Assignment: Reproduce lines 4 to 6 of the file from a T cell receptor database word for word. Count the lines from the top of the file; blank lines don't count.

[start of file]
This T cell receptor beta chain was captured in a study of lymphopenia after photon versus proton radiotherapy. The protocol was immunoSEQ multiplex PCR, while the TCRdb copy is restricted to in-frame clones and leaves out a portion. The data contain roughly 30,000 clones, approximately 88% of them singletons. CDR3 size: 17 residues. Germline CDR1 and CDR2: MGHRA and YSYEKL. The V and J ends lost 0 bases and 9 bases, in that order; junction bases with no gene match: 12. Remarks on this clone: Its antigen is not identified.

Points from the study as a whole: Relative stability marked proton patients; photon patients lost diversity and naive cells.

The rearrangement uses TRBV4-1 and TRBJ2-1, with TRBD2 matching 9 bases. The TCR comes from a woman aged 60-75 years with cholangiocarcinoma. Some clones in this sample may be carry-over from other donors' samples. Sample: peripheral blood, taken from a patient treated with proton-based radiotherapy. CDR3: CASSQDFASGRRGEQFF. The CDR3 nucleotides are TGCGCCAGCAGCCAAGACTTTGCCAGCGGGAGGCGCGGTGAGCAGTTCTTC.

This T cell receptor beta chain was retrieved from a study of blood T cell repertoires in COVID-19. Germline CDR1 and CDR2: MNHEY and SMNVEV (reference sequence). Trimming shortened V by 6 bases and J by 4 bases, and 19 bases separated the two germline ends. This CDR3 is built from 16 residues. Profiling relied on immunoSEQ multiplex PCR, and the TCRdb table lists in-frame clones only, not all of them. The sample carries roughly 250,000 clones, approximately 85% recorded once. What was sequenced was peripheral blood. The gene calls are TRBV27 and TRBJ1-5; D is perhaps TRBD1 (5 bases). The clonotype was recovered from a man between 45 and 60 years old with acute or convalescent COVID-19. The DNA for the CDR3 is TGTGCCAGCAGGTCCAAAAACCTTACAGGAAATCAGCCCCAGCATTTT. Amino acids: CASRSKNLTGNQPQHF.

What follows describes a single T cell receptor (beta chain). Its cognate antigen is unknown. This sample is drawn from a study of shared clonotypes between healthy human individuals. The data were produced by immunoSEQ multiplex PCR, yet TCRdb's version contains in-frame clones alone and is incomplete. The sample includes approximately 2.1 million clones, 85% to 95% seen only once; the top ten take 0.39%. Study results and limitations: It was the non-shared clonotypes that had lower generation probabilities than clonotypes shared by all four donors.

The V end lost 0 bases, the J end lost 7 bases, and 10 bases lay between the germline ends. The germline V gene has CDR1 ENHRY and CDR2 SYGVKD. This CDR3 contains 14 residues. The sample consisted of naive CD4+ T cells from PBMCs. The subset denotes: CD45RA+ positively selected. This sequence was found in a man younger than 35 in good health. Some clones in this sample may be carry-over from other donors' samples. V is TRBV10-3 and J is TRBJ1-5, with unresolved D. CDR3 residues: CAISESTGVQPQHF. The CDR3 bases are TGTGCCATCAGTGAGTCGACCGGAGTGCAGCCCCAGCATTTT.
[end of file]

This T cell receptor beta chain was retrieved from a study of blood T cell repertoires in COVID-19. Germline CDR1 and CDR2: MNHEY and SMNVEV (reference sequence). Trimming shortened V by 6 bases and J by 4 bases, and 19 bases separated the two germline ends. This CDR3 is built from 16 residues. Profiling relied on immunoSEQ multiplex PCR, and the TCRdb table lists in-frame clones only, not all of them. The sample carries roughly 250,000 clones, approximately 85% recorded once. What was sequenced was peripheral blood. The gene calls are TRBV27 and TRBJ1-5; D is perhaps TRBD1 (5 bases). The clonotype was recovered from a man between 45 and 60 years old with acute or convalescent COVID-19. The DNA for the CDR3 is TGTGCCAGCAGGTCCAAAAACCTTACAGGAAATCAGCCCCAGCATTTT. Amino acids: CASRSKNLTGNQPQHF.

What follows describes a single T cell receptor (beta chain). Its cognate antigen is unknown. This sample is drawn from a study of shared clonotypes between healthy human individuals. The data were produced by immunoSEQ multiplex PCR, yet TCRdb's version contains in-frame clones alone and is incomplete. The sample includes approximately 2.1 million clones, 85% to 95% seen only once; the top ten take 0.39%. Study results and limitations: It was the non-shared clonotypes that had lower generation probabilities than clonotypes shared by all four donors.

The V end lost 0 bases, the J end lost 7 bases, and 10 bases lay between the germline ends. The germline V gene has CDR1 ENHRY and CDR2 SYGVKD. This CDR3 contains 14 residues. The sample consisted of naive CD4+ T cells from PBMCs. The subset denotes: CD45RA+ positively selected. This sequence was found in a man younger than 35 in good health. Some clones in this sample may be carry-over from other donors' samples. V is TRBV10-3 and J is TRBJ1-5, with unresolved D. CDR3 residues: CAISESTGVQPQHF. The CDR3 bases are TGTGCCATCAGTGAGTCGACCGGAGTGCAGCCCCAGCATTTT.